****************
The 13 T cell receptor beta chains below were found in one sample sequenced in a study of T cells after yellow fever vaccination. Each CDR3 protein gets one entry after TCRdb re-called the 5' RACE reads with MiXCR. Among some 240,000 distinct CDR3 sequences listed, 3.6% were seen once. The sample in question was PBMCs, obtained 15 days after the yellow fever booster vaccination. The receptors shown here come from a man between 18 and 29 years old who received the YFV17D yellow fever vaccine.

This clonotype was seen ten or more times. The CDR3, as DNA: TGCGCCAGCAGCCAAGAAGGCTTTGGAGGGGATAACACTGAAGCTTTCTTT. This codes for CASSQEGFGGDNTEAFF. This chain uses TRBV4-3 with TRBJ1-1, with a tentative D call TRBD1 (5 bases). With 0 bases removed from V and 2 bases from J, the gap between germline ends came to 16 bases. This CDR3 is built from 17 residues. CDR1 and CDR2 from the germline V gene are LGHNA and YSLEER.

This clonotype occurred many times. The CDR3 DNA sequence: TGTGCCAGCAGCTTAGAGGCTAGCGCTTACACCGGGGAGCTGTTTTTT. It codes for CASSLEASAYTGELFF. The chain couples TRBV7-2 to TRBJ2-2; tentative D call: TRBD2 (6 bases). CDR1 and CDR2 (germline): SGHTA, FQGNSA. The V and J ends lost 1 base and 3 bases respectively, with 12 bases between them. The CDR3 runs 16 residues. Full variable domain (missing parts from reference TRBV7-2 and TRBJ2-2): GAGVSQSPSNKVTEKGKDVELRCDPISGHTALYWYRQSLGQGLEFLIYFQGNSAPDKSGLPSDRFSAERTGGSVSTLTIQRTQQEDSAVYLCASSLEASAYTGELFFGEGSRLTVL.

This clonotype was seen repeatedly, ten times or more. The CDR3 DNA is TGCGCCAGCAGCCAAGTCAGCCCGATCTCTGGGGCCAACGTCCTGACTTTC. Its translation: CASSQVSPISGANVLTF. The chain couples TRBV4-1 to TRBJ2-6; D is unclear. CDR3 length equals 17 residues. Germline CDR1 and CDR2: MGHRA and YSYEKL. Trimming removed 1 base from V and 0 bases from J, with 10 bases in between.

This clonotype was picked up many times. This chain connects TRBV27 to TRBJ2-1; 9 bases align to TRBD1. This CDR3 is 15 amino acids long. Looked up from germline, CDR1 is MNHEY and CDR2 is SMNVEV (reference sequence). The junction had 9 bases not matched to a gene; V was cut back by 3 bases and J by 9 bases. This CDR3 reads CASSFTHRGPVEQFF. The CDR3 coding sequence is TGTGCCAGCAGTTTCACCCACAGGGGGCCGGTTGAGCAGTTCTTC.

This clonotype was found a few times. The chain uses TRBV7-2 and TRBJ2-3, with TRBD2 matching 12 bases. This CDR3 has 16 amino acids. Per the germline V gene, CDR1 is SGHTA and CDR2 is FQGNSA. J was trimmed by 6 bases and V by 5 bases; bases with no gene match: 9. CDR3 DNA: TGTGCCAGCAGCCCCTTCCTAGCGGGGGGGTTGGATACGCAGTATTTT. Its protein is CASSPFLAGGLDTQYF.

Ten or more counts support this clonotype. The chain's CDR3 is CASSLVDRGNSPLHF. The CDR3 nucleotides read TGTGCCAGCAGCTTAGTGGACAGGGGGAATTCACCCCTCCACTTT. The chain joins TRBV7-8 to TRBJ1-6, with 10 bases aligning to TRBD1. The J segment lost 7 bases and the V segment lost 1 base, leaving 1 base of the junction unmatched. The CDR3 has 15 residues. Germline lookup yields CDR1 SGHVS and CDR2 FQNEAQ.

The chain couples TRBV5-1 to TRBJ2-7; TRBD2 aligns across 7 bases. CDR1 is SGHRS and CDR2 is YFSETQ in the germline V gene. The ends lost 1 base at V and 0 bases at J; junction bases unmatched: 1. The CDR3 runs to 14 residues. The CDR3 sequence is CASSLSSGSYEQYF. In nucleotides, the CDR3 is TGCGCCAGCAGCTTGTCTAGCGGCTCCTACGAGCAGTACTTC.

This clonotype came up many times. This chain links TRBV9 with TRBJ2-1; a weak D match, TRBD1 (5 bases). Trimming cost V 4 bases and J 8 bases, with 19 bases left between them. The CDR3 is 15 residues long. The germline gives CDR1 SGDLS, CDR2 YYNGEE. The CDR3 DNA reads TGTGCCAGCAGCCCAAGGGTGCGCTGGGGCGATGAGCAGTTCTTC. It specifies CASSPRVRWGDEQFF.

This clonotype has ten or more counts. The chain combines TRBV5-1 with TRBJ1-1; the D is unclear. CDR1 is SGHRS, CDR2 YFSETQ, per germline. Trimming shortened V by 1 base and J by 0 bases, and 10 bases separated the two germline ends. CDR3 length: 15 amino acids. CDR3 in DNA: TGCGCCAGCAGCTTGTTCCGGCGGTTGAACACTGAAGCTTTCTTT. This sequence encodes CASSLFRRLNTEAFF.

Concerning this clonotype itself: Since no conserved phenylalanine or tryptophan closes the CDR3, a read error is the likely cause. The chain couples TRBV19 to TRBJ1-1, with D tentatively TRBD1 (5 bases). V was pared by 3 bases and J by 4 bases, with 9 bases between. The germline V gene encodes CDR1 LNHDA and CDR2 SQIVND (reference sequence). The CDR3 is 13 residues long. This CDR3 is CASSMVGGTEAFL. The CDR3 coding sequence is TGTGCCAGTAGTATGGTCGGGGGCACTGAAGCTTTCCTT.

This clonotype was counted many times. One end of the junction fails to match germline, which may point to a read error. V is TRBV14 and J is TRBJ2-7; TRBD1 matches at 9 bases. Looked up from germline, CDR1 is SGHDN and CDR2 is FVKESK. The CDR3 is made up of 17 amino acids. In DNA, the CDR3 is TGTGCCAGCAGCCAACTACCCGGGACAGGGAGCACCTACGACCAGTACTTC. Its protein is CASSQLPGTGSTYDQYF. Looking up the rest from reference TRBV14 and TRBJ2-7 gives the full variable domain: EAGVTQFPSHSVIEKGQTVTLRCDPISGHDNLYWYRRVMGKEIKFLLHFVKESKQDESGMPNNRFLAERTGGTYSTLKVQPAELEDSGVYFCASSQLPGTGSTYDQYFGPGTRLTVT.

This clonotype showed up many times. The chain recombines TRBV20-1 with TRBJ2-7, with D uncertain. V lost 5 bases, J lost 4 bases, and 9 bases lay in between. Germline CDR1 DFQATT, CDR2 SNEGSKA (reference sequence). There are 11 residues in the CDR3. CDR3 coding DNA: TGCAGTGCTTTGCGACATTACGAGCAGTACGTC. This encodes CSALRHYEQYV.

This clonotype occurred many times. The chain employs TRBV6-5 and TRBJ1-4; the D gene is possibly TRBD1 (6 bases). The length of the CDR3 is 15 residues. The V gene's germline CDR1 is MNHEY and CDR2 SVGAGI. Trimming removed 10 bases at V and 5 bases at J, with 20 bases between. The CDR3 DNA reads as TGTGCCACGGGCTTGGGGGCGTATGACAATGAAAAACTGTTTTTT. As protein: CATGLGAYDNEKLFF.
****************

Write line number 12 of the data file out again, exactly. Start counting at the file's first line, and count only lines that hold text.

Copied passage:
This clonotype was counted many times. One end of the junction fails to match germline, which may point to a read error. V is TRBV14 and J is TRBJ2-7; TRBD1 matches at 9 bases. Looked up from germline, CDR1 is SGHDN and CDR2 is FVKESK. The CDR3 is made up of 17 amino acids. In DNA, the CDR3 is TGTGCCAGCAGCCAACTACCCGGGACAGGGAGCACCTACGACCAGTACTTC. Its protein is CASSQLPGTGSTYDQYF. Looking up the rest from reference TRBV14 and TRBJ2-7 gives the full variable domain: EAGVTQFPSHSVIEKGQTVTLRCDPISGHDNLYWYRRVMGKEIKFLLHFVKESKQDESGMPNNRFLAERTGGTYSTLKVQPAELEDSGVYFCASSQLPGTGSTYDQYFGPGTRLTVT.